Candle photoshoot with Demelza

I met up with Demelza Fox at Lammas Land this past Sunday for a photo shoot. The plan was to take some nice sunset photos, but unfortunately it was a bit overcast. Luckily Demelza had brought lots of candles, so we did some nice photos after sunset. I also played around a bit with in-camera double exposures.

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I read a blog post by someone a while back about the different ways of creating depth in a photo. One of the ways you could do it was with contrast. For some reason the memory of that was triggered while I was editing this photo. Here I added a curves layer on top of the entire image that reduced the contrast, and then painted in the layer mask with black over Demelza and part of the tree trunk. I am quite happy with the result. Do you get a sense of depth when looking at this photo? The leaves in the foreground might help a little bit with the depth effect as well.
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We wanted to light this photo pre-raphaelite style using candles. It is surprising how much light you can get with a bunch of IKEA candles. This photo is taken with 1/60s, f/1.8 at ISO 2000.
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A fist-full of candles is all you need to get enough light for a portrait with lots of atmosphere. The tree trunk in the background provides some nice texture. Perhaps the one thing we should have done was to have the candles a little bit further from the tree, to make it less bright.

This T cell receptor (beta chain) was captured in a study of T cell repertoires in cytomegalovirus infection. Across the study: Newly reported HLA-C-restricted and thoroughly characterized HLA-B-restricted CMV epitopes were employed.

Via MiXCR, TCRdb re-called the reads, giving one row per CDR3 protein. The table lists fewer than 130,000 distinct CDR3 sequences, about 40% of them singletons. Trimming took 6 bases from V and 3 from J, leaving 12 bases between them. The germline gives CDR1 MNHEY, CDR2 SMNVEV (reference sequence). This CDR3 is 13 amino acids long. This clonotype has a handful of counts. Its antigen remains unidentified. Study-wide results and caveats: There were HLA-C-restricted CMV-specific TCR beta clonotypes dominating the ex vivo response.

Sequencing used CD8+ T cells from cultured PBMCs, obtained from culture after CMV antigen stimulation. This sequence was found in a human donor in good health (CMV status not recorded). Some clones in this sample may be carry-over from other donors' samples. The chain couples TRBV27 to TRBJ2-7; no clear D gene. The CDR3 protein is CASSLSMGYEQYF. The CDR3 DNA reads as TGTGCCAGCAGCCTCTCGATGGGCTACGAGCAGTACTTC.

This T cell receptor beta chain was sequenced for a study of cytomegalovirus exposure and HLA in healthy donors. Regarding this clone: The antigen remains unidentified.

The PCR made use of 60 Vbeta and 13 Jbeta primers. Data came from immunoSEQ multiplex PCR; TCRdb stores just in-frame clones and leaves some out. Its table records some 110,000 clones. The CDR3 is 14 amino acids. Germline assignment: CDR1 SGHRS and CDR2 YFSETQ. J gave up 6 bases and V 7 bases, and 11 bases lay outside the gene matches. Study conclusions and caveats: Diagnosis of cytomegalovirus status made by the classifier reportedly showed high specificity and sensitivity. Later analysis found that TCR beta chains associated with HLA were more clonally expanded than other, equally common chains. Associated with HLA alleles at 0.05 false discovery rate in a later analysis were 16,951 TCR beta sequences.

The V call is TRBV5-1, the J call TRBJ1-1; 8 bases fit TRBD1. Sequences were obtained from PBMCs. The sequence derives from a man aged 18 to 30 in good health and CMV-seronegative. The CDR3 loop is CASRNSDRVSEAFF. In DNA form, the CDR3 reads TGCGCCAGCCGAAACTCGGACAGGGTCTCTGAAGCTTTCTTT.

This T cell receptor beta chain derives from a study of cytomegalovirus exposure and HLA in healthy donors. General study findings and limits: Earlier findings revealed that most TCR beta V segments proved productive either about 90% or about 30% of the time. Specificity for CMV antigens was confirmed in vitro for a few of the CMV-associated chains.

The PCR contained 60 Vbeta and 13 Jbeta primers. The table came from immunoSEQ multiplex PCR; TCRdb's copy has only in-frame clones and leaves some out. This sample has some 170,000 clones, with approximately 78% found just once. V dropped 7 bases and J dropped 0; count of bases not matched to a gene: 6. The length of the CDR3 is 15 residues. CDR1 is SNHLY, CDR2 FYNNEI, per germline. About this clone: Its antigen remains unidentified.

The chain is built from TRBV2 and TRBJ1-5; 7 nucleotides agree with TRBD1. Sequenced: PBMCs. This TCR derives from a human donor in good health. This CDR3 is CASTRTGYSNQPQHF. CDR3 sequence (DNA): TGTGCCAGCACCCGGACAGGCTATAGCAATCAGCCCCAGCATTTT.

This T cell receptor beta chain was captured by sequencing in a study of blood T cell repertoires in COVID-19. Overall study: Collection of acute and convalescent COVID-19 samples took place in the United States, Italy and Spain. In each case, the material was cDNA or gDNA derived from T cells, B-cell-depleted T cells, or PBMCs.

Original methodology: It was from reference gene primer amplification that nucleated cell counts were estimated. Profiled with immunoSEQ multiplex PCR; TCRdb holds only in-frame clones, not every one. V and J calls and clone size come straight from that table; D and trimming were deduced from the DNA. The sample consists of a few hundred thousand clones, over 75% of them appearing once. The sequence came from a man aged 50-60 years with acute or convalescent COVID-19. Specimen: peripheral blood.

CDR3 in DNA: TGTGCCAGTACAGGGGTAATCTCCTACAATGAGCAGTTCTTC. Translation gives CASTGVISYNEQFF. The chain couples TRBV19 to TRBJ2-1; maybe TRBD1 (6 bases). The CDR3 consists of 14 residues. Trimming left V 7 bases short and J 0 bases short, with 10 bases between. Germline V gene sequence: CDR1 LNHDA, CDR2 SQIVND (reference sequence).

Now for something in a completely different style: an in-camera double exposure. When doing these double exposures we exploit the fact that a bright sky will mask out anything that is in that region of the frame. The pixels in your sensor count the amount of photons that hit them, but there is an upper limit to how far they can count. If you reach the limit in the first exposure, the second exposure can not affect that pixel. The first shot is of the model silhouetted against the sky, the second shot is of some trees with my camera turned around so the sky is now at the bottom. This way I will mask out the lower half of the model. Now if you are unlucky it might look like she has hairy armpits, or a beard, or maybe that is the look you are going for? Afterwards in Photoshop you might want to play with the curves a bit to perfect the photo.

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This was shot using the in camera multi-exposure function. This is something that Canon does better than Nikon. On my camera I have to do it blind while on some Canon cameras you can choose an old photo as the first image, and then see in live-view how the final photo will look.

It is fun to photograph with a few props. If you cannot do multi exposures in camera all is not lost, you can do it in Photoshop also. Put your two photos in different layers, then change the blending mode of the upper one to screen. Doing it this way has the benefit that you can fine-tune your composition.

— Johannes

 

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